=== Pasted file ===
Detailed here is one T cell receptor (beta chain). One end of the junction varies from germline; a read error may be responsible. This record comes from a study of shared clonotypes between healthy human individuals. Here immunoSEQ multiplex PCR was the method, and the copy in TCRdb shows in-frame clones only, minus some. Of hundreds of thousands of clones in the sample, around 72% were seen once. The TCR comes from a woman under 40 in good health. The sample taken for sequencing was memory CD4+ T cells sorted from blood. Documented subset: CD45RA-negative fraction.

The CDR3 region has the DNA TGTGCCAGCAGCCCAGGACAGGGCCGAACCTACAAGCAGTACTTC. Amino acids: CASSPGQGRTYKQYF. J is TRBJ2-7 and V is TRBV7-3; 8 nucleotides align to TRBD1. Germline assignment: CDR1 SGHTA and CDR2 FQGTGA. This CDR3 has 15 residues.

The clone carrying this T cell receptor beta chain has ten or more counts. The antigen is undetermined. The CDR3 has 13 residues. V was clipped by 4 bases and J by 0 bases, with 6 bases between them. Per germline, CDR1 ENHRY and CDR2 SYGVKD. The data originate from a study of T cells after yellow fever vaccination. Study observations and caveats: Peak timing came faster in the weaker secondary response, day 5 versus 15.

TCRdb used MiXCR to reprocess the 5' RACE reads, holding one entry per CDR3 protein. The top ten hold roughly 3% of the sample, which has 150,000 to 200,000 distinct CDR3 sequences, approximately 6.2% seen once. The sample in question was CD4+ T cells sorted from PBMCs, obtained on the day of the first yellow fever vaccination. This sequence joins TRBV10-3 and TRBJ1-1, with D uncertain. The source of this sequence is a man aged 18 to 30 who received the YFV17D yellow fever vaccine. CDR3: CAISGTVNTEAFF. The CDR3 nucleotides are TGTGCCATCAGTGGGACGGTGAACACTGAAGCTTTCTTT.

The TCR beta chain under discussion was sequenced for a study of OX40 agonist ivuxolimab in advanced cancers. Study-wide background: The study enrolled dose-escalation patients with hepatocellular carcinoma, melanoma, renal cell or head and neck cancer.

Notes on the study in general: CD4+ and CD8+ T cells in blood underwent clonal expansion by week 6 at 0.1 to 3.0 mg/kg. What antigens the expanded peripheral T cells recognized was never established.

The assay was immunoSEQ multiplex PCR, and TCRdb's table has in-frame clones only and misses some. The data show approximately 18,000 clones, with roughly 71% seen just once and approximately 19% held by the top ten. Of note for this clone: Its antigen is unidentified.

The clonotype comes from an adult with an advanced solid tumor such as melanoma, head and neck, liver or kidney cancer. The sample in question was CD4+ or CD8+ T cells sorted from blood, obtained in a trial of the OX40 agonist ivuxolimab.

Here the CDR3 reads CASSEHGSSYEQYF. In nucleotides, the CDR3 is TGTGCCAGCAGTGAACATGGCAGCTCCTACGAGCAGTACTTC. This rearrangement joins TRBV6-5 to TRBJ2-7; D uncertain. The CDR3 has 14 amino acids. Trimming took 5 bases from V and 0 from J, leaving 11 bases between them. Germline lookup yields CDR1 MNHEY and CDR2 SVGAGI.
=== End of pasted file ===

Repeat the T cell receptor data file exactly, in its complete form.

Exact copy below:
Detailed here is one T cell receptor (beta chain). One end of the junction varies from germline; a read error may be responsible. This record comes from a study of shared clonotypes between healthy human individuals. Here immunoSEQ multiplex PCR was the method, and the copy in TCRdb shows in-frame clones only, minus some. Of hundreds of thousands of clones in the sample, around 72% were seen once. The TCR comes from a woman under 40 in good health. The sample taken for sequencing was memory CD4+ T cells sorted from blood. Documented subset: CD45RA-negative fraction.

The CDR3 region has the DNA TGTGCCAGCAGCCCAGGACAGGGCCGAACCTACAAGCAGTACTTC. Amino acids: CASSPGQGRTYKQYF. J is TRBJ2-7 and V is TRBV7-3; 8 nucleotides align to TRBD1. Germline assignment: CDR1 SGHTA and CDR2 FQGTGA. This CDR3 has 15 residues.

The clone carrying this T cell receptor beta chain has ten or more counts. The antigen is undetermined. The CDR3 has 13 residues. V was clipped by 4 bases and J by 0 bases, with 6 bases between them. Per germline, CDR1 ENHRY and CDR2 SYGVKD. The data originate from a study of T cells after yellow fever vaccination. Study observations and caveats: Peak timing came faster in the weaker secondary response, day 5 versus 15.

TCRdb used MiXCR to reprocess the 5' RACE reads, holding one entry per CDR3 protein. The top ten hold roughly 3% of the sample, which has 150,000 to 200,000 distinct CDR3 sequences, approximately 6.2% seen once. The sample in question was CD4+ T cells sorted from PBMCs, obtained on the day of the first yellow fever vaccination. This sequence joins TRBV10-3 and TRBJ1-1, with D uncertain. The source of this sequence is a man aged 18 to 30 who received the YFV17D yellow fever vaccine. CDR3: CAISGTVNTEAFF. The CDR3 nucleotides are TGTGCCATCAGTGGGACGGTGAACACTGAAGCTTTCTTT.

The TCR beta chain under discussion was sequenced for a study of OX40 agonist ivuxolimab in advanced cancers. Study-wide background: The study enrolled dose-escalation patients with hepatocellular carcinoma, melanoma, renal cell or head and neck cancer.

Notes on the study in general: CD4+ and CD8+ T cells in blood underwent clonal expansion by week 6 at 0.1 to 3.0 mg/kg. What antigens the expanded peripheral T cells recognized was never established.

The assay was immunoSEQ multiplex PCR, and TCRdb's table has in-frame clones only and misses some. The data show approximately 18,000 clones, with roughly 71% seen just once and approximately 19% held by the top ten. Of note for this clone: Its antigen is unidentified.

The clonotype comes from an adult with an advanced solid tumor such as melanoma, head and neck, liver or kidney cancer. The sample in question was CD4+ or CD8+ T cells sorted from blood, obtained in a trial of the OX40 agonist ivuxolimab.

Here the CDR3 reads CASSEHGSSYEQYF. In nucleotides, the CDR3 is TGTGCCAGCAGTGAACATGGCAGCTCCTACGAGCAGTACTTC. This rearrangement joins TRBV6-5 to TRBJ2-7; D uncertain. The CDR3 has 14 amino acids. Trimming took 5 bases from V and 0 from J, leaving 11 bases between them. Germline lookup yields CDR1 MNHEY and CDR2 SVGAGI.